Selecting a Software Configuration Management Tool | TechWell

Selecting a Software Configuration Management Tool

Deciding on a vendor for your CM tool can be fun or gut wrenching. The decision you make will affect how you control files, interact with other tools, and will touch every aspect of you daily work. Before selecting a tool, you should ask your vendor, the groups using the tools, and yourself the following six questions.

What are we trying to accomplish?
This should be obvious, but different groups within your organization, group, or team may have entirely different ideas as to what is needed. You can also use the five-step vendor selection process found on about.com, which recommends assembling an evaluation team; defining the product, the requirements (internal), and vendor requirements; and publishing the requirements for approval.

Do we go with a COTS tool or freeware?
This depends on the needs of the groups involved. To further complicate matters, you also have the choice of in-house or SaaS offerings.

Is there a document somewhere that can help me in this process?
Actually there is a document that I found on the web that will do exactly this. SCMI takes a deep dive into the CM tool-selection process and guides you through the process in this document.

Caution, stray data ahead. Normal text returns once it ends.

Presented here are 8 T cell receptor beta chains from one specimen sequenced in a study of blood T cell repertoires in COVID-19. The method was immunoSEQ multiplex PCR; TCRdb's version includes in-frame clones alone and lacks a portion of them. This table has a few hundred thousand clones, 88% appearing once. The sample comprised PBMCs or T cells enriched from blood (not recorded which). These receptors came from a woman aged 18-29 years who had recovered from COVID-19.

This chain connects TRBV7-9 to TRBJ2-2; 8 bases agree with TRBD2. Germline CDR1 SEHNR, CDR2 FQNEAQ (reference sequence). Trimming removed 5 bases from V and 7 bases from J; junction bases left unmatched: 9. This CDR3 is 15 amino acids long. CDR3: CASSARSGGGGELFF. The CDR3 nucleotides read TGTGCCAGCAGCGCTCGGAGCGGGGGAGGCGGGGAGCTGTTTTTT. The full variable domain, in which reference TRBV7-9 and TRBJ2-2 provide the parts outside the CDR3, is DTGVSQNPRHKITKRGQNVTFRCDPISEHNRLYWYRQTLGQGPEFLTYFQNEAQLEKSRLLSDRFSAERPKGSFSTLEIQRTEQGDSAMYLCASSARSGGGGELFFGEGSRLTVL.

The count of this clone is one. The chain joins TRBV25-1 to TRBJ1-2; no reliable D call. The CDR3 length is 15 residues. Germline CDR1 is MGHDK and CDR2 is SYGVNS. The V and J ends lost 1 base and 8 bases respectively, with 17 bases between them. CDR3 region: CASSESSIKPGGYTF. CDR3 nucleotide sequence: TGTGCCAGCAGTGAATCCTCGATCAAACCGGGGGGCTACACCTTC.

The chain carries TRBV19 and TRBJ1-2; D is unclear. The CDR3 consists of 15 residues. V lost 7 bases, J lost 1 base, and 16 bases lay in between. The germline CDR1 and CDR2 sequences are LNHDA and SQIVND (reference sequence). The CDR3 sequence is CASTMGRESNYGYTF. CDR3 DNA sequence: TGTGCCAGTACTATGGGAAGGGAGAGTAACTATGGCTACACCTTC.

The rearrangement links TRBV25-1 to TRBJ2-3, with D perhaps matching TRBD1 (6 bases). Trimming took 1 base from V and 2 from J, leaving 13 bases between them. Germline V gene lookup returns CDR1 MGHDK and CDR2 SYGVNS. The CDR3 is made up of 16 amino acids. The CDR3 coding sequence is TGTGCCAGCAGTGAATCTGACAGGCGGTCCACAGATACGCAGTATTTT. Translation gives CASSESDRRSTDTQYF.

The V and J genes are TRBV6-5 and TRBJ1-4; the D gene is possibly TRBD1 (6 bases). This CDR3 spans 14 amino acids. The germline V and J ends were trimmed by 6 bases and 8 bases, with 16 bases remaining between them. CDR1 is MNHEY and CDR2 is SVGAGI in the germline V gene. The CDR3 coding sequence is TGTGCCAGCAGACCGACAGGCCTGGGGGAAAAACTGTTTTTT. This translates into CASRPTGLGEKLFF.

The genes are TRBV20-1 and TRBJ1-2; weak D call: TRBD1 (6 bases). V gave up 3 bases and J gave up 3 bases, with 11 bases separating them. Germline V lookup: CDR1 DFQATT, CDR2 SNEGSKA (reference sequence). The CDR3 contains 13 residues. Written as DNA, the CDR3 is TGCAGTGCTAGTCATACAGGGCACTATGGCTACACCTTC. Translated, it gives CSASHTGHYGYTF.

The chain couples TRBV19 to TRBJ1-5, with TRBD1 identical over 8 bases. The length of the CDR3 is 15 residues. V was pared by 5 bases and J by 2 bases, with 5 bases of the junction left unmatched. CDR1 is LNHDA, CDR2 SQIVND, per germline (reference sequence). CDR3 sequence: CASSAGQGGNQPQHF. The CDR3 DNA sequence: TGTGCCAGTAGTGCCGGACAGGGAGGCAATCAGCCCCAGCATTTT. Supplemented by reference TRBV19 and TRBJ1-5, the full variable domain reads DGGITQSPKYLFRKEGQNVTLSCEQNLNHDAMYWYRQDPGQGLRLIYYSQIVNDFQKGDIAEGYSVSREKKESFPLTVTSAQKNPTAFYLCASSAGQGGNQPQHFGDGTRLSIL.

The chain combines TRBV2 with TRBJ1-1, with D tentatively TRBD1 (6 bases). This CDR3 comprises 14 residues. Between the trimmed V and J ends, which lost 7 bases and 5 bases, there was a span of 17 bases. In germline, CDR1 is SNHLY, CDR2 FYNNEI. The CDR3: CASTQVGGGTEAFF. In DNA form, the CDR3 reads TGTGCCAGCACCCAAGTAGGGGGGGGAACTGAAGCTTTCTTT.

Should we mix and match vendor tools?
Vendors often say their tools integrate seamlessly with other tools, but be careful with what vendors mean by “integrate.” Integration should mean you can operate and perform actions in one tool and never have to open the other, at minimum. Joe Farah has an excellent article on neuma.com in which he looks at tool integration and toolkits, and delves into the history and recent advances of tool integration.

Can we trust our salesperson?
I would like to think everyone can be trusted—no matter what. However, remember one thing when dealing with salespeople: Their job is to sell you a product.

Do we need a proof of concept?
Absolutely! Do not buy a tool unless you have the vendor prove that their tool will work in your environment. If they are not willing to install on your site or cannot otherwise prove it works with your hardware, end all talks and discussions. On evancarmichael.com there is an excellent article on proofs of concepts from a vendor perspective; you can simply use this as a guide from a reverse perspective.

This list of questions is not exhaustive by any stretch of the imagination, but it is a start to a process that can seem overwhelming at times and even downright painful.

The question you will ultimately have to answer is this: Did you make the right decision?

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